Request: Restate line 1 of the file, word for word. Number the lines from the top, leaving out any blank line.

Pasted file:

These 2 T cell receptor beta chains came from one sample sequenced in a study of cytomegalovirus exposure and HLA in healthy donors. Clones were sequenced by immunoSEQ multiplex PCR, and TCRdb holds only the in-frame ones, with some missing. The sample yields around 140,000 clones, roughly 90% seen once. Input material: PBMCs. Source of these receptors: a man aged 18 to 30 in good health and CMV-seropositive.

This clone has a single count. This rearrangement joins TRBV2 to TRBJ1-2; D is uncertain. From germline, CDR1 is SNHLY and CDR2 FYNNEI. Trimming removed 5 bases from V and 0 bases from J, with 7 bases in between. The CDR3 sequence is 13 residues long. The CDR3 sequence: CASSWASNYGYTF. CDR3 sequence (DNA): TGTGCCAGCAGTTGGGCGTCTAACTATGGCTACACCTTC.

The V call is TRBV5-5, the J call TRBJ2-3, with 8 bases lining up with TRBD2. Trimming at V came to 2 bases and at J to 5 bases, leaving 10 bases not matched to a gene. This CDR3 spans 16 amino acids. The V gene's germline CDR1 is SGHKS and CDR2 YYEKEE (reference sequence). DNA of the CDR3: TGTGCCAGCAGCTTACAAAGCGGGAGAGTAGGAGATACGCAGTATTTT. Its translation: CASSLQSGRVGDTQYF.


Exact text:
These 2 T cell receptor beta chains came from one sample sequenced in a study of cytomegalovirus exposure and HLA in healthy donors. Clones were sequenced by immunoSEQ multiplex PCR, and TCRdb holds only the in-frame ones, with some missing. The sample yields around 140,000 clones, roughly 90% seen once. Input material: PBMCs. Source of these receptors: a man aged 18 to 30 in good health and CMV-seropositive.